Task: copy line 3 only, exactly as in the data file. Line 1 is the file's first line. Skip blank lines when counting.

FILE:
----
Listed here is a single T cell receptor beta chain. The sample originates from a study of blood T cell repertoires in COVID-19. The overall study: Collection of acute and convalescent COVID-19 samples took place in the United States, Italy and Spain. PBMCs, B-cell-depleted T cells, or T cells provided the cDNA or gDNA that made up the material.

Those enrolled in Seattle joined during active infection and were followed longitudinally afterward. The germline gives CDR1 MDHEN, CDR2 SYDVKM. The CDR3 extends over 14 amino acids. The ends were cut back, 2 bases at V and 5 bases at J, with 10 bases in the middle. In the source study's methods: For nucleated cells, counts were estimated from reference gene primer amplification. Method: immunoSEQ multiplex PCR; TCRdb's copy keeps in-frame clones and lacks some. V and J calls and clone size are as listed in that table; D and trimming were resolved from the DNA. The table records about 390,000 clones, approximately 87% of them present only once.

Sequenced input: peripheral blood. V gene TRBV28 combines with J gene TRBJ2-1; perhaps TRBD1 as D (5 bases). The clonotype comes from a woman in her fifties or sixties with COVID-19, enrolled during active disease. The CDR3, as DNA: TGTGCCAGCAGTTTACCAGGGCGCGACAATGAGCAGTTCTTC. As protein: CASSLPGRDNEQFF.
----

Sequenced input: peripheral blood. V gene TRBV28 combines with J gene TRBJ2-1; perhaps TRBD1 as D (5 bases). The clonotype comes from a woman in her fifties or sixties with COVID-19, enrolled during active disease. The CDR3, as DNA: TGTGCCAGCAGTTTACCAGGGCGCGACAATGAGCAGTTCTTC. As protein: CASSLPGRDNEQFF.